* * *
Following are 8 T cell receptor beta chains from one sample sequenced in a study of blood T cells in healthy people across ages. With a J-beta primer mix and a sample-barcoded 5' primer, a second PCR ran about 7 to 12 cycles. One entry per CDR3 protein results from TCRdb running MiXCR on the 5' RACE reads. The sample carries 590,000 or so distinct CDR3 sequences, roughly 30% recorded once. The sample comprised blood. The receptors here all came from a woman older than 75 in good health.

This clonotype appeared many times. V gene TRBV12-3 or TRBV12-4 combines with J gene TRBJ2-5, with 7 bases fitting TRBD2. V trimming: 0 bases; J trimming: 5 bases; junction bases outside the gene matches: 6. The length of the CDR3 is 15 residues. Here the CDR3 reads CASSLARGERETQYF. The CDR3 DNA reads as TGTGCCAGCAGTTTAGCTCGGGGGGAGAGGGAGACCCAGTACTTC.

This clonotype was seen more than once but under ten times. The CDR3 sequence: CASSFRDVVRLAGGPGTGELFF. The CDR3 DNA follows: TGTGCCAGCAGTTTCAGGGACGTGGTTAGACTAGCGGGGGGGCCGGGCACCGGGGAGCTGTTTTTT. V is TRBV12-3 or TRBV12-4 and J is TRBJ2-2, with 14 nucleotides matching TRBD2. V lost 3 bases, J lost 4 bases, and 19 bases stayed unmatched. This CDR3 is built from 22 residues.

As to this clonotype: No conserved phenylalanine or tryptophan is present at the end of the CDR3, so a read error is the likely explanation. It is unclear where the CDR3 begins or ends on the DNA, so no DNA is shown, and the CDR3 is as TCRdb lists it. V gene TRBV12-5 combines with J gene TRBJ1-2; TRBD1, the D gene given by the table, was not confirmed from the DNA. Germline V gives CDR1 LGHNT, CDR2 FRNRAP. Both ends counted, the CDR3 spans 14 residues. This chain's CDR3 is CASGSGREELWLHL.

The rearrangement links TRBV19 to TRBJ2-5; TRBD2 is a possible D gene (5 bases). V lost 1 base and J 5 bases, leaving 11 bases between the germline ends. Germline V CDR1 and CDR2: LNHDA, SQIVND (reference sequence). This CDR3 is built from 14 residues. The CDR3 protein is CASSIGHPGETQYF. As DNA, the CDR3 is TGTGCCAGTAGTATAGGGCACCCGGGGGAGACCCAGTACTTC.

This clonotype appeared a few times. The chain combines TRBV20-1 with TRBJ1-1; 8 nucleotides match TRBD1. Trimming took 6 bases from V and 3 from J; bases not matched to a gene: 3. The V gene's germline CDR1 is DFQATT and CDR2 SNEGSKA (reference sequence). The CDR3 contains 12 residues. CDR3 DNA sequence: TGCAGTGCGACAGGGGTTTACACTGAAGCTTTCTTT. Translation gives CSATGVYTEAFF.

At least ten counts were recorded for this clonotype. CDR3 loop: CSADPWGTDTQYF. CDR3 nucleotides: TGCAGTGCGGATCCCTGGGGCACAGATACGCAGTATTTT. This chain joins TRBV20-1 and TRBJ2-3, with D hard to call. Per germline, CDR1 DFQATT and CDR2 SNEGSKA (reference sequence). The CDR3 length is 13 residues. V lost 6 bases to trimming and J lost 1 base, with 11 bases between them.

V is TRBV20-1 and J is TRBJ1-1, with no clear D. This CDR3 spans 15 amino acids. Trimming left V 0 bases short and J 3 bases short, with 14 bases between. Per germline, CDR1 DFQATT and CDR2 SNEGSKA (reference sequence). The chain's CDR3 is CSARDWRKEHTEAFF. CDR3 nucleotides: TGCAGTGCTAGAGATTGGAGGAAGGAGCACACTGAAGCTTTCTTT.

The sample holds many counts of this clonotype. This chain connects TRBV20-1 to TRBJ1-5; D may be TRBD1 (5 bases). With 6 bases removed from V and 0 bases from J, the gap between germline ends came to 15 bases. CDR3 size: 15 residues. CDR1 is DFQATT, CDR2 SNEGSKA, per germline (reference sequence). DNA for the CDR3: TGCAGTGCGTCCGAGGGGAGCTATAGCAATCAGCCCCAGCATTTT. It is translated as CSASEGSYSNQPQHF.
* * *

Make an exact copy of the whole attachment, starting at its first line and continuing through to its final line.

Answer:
Following are 8 T cell receptor beta chains from one sample sequenced in a study of blood T cells in healthy people across ages. With a J-beta primer mix and a sample-barcoded 5' primer, a second PCR ran about 7 to 12 cycles. One entry per CDR3 protein results from TCRdb running MiXCR on the 5' RACE reads. The sample carries 590,000 or so distinct CDR3 sequences, roughly 30% recorded once. The sample comprised blood. The receptors here all came from a woman older than 75 in good health.

This clonotype appeared many times. V gene TRBV12-3 or TRBV12-4 combines with J gene TRBJ2-5, with 7 bases fitting TRBD2. V trimming: 0 bases; J trimming: 5 bases; junction bases outside the gene matches: 6. The length of the CDR3 is 15 residues. Here the CDR3 reads CASSLARGERETQYF. The CDR3 DNA reads as TGTGCCAGCAGTTTAGCTCGGGGGGAGAGGGAGACCCAGTACTTC.

This clonotype was seen more than once but under ten times. The CDR3 sequence: CASSFRDVVRLAGGPGTGELFF. The CDR3 DNA follows: TGTGCCAGCAGTTTCAGGGACGTGGTTAGACTAGCGGGGGGGCCGGGCACCGGGGAGCTGTTTTTT. V is TRBV12-3 or TRBV12-4 and J is TRBJ2-2, with 14 nucleotides matching TRBD2. V lost 3 bases, J lost 4 bases, and 19 bases stayed unmatched. This CDR3 is built from 22 residues.

As to this clonotype: No conserved phenylalanine or tryptophan is present at the end of the CDR3, so a read error is the likely explanation. It is unclear where the CDR3 begins or ends on the DNA, so no DNA is shown, and the CDR3 is as TCRdb lists it. V gene TRBV12-5 combines with J gene TRBJ1-2; TRBD1, the D gene given by the table, was not confirmed from the DNA. Germline V gives CDR1 LGHNT, CDR2 FRNRAP. Both ends counted, the CDR3 spans 14 residues. This chain's CDR3 is CASGSGREELWLHL.

The rearrangement links TRBV19 to TRBJ2-5; TRBD2 is a possible D gene (5 bases). V lost 1 base and J 5 bases, leaving 11 bases between the germline ends. Germline V CDR1 and CDR2: LNHDA, SQIVND (reference sequence). This CDR3 is built from 14 residues. The CDR3 protein is CASSIGHPGETQYF. As DNA, the CDR3 is TGTGCCAGTAGTATAGGGCACCCGGGGGAGACCCAGTACTTC.

This clonotype appeared a few times. The chain combines TRBV20-1 with TRBJ1-1; 8 nucleotides match TRBD1. Trimming took 6 bases from V and 3 from J; bases not matched to a gene: 3. The V gene's germline CDR1 is DFQATT and CDR2 SNEGSKA (reference sequence). The CDR3 contains 12 residues. CDR3 DNA sequence: TGCAGTGCGACAGGGGTTTACACTGAAGCTTTCTTT. Translation gives CSATGVYTEAFF.

At least ten counts were recorded for this clonotype. CDR3 loop: CSADPWGTDTQYF. CDR3 nucleotides: TGCAGTGCGGATCCCTGGGGCACAGATACGCAGTATTTT. This chain joins TRBV20-1 and TRBJ2-3, with D hard to call. Per germline, CDR1 DFQATT and CDR2 SNEGSKA (reference sequence). The CDR3 length is 13 residues. V lost 6 bases to trimming and J lost 1 base, with 11 bases between them.

V is TRBV20-1 and J is TRBJ1-1, with no clear D. This CDR3 spans 15 amino acids. Trimming left V 0 bases short and J 3 bases short, with 14 bases between. Per germline, CDR1 DFQATT and CDR2 SNEGSKA (reference sequence). The chain's CDR3 is CSARDWRKEHTEAFF. CDR3 nucleotides: TGCAGTGCTAGAGATTGGAGGAAGGAGCACACTGAAGCTTTCTTT.

The sample holds many counts of this clonotype. This chain connects TRBV20-1 to TRBJ1-5; D may be TRBD1 (5 bases). With 6 bases removed from V and 0 bases from J, the gap between germline ends came to 15 bases. CDR3 size: 15 residues. CDR1 is DFQATT, CDR2 SNEGSKA, per germline (reference sequence). DNA for the CDR3: TGCAGTGCGTCCGAGGGGAGCTATAGCAATCAGCCCCAGCATTTT. It is translated as CSASEGSYSNQPQHF.